More Incentives Needed for Medicare Formulary Decisions
Study finds incentives for Medicare Prescription Drug Plans are lacking.
Researchers in a recent study found that Medicare Prescription Drug Plans (PDP) need more incentives to align with long-term outcomes and costs associated with both medical and pharmacy benefits (LTOCMP).
In traditional fee-for-service Medicare, PDPs cover Part D pharmacy benefits. Many enrollees switch plans frequently to save money and have additional options in other plans. The fragmentation of pharmacy and medical benefits while only considering short-term outcomes can potentially create reverse incentives for patient outcomes, according to a study published by the Journal of Managed Care & Specialty Pharmacy.
In the study, researchers used information from various databases to search for quality measures, payment models, and public reporting tools. The researchers found there were no quality measures directly related to formulary decisions for Medicare PDPs, but found there were 7 indirectly related, a majority of which deal with the underuse of medication.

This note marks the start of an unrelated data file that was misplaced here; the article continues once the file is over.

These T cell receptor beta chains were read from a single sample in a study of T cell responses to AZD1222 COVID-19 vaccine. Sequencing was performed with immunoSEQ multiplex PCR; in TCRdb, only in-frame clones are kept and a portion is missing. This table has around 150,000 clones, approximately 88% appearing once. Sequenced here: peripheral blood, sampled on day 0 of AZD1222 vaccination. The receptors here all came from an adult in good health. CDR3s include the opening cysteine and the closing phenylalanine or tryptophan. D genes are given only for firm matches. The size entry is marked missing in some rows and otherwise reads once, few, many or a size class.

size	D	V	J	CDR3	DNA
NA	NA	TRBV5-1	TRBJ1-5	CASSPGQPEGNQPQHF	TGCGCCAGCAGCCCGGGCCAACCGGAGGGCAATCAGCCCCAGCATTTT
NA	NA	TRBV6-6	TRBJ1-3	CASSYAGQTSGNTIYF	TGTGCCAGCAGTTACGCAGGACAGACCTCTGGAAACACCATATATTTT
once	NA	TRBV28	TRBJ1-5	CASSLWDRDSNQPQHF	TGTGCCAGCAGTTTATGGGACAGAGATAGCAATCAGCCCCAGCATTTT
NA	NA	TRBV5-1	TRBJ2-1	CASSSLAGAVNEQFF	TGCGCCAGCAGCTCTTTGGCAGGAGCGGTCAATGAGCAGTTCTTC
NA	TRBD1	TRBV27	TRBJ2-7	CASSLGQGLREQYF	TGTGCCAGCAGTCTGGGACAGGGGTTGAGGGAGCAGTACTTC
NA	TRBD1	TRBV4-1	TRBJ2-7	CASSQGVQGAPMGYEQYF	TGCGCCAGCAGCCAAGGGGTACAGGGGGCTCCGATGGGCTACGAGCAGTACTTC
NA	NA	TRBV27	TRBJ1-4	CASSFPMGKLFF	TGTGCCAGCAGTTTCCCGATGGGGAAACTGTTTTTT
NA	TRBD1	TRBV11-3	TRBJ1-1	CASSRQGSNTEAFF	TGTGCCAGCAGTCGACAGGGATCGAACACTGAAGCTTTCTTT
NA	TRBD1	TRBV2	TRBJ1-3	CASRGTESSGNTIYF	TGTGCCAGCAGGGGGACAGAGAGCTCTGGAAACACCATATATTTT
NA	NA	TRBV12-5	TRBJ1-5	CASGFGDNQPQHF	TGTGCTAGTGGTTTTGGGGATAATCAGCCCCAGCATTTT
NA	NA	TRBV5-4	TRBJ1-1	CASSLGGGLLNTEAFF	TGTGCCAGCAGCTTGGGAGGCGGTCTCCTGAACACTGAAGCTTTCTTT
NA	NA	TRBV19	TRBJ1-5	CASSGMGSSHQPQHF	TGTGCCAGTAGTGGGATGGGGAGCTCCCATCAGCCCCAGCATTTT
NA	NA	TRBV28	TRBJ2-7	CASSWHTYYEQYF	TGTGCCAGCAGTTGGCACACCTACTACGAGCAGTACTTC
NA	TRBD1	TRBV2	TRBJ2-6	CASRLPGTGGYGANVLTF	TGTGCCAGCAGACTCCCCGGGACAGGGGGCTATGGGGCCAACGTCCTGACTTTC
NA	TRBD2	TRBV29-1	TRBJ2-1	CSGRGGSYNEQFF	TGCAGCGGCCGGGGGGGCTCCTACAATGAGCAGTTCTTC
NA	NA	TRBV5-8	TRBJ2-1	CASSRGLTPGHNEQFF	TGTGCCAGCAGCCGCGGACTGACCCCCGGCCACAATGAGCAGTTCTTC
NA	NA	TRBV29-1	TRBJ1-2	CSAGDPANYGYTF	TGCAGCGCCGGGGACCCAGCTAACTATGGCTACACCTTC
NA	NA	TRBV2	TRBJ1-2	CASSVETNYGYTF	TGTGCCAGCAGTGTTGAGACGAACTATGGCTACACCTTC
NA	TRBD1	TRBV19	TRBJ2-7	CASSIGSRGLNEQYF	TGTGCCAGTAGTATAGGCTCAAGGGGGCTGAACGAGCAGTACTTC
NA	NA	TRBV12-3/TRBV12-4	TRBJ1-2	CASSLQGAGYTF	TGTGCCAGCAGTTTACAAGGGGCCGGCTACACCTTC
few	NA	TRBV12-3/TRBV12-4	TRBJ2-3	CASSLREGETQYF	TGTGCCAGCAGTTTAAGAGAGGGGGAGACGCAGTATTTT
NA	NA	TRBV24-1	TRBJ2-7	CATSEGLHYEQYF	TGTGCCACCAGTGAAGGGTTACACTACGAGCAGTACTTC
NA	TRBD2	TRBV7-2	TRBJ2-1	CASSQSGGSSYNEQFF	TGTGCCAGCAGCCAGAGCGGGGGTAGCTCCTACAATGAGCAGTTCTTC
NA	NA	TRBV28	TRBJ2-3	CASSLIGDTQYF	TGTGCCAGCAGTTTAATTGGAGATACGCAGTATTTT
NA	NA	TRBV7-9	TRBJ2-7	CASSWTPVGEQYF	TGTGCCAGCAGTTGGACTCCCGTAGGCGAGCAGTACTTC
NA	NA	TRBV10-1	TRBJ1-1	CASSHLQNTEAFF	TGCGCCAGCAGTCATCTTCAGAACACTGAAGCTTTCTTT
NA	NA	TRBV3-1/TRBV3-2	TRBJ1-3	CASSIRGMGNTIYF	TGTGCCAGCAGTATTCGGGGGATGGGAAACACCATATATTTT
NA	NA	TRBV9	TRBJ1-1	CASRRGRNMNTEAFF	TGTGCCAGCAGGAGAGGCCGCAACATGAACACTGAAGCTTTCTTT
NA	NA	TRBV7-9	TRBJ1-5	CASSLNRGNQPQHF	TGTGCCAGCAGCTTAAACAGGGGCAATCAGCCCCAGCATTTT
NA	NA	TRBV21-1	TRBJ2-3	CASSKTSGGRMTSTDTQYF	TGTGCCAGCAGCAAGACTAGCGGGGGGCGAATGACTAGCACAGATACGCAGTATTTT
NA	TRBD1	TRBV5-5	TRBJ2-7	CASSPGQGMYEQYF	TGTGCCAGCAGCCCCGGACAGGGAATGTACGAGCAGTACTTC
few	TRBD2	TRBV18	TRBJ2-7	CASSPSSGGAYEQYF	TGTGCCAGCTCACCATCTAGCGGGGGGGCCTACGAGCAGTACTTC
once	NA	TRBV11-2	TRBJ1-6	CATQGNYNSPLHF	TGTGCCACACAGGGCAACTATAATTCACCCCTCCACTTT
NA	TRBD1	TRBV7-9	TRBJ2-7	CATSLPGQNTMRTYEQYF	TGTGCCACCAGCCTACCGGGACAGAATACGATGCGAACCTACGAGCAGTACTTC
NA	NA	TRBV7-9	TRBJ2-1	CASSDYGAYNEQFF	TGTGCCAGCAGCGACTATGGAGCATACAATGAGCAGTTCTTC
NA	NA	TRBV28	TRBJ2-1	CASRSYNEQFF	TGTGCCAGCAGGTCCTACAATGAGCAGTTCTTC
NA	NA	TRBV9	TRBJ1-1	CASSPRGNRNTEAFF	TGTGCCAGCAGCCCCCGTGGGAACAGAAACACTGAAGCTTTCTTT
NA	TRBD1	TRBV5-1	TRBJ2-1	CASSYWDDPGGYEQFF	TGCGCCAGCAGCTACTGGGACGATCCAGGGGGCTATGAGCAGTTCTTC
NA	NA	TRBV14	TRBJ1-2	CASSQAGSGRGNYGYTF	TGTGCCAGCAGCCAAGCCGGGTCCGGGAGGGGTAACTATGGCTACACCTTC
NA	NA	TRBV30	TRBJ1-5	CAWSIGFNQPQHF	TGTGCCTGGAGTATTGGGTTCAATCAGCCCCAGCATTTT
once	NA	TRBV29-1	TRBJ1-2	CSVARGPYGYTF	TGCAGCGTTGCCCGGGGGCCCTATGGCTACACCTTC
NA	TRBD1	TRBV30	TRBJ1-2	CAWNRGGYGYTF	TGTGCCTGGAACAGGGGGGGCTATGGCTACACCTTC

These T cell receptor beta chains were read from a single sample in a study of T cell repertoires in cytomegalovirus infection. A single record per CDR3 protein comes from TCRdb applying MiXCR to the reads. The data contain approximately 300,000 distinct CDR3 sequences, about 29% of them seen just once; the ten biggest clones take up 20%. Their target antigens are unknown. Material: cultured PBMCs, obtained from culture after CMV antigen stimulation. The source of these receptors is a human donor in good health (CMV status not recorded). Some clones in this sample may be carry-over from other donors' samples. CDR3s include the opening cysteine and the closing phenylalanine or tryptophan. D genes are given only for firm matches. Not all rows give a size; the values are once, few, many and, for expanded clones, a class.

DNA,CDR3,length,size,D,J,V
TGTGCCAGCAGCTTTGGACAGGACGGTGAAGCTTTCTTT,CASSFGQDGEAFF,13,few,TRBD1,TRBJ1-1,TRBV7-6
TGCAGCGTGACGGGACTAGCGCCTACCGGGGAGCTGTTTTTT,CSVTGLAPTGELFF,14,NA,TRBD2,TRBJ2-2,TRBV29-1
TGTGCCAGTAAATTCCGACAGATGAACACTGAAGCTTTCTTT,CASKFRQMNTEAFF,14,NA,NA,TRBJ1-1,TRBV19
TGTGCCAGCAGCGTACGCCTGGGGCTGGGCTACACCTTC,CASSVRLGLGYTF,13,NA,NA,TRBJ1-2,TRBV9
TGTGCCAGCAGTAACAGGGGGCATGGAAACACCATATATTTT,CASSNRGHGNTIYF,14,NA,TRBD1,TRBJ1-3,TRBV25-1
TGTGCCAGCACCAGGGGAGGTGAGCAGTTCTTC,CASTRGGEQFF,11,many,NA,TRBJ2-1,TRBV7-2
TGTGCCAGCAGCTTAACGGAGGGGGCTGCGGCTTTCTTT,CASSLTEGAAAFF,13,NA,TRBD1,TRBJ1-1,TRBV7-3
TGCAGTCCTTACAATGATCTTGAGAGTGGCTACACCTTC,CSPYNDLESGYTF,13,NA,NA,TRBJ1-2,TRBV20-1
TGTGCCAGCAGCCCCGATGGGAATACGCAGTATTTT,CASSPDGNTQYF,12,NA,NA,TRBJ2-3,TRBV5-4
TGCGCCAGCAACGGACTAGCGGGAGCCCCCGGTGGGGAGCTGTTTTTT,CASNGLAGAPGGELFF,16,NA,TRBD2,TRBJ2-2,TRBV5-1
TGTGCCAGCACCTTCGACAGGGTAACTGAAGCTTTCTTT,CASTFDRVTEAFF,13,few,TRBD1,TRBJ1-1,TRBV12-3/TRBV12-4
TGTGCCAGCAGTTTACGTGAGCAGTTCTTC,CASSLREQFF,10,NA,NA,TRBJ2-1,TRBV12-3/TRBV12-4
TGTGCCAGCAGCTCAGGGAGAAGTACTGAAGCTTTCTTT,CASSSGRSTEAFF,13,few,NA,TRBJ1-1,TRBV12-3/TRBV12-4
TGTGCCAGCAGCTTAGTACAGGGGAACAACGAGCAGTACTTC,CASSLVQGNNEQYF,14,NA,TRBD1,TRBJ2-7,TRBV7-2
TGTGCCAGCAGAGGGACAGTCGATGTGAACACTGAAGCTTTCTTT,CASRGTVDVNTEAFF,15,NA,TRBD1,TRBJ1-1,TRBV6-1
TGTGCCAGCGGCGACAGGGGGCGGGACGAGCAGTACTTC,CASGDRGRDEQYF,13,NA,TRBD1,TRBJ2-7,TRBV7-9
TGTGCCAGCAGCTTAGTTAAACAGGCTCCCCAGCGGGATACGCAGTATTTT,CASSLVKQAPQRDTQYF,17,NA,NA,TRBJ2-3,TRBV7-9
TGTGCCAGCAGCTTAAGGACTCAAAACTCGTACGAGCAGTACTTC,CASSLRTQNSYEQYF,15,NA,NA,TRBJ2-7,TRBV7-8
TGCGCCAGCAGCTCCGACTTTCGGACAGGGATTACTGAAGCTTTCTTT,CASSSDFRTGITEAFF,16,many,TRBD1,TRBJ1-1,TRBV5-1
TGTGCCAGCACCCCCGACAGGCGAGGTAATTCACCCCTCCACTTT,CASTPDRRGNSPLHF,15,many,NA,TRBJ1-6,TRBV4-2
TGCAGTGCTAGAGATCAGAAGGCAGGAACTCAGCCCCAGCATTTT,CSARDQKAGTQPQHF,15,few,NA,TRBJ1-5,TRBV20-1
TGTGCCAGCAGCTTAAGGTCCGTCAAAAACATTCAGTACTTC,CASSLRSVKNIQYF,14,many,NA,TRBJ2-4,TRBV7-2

Researchers also did not find any payment models that were related directly or indirectly to formulary decisions for Medicare PDPs. They found that Medicare Part D star ratings and the Medicare Plan Finder website were the 2 tools that are indirectly related.
However, the researchers found that URAC accreditation, which accredits various organizations such as pharmacy benefit managers (PBM), was the only quality measure that could potentially be involved in formularies. Overall, researchers found there were a small number of quality measures, standards, and tools related to the formulary decision process used as incentives for PDPs to consider LTOCMP.
The study suggests that Medicare Part D star ratings, the Medicare Plan Finder, and URAC PBM accreditation have the potential to become incentives for LTOCMP. Incentives regarding coverage, tier placement, cost sharing, and use of prior authorization, quantity limits, and step therapy are not currently in use.
More incentives could potentially lead to better healthcare and lower costs, the study concluded.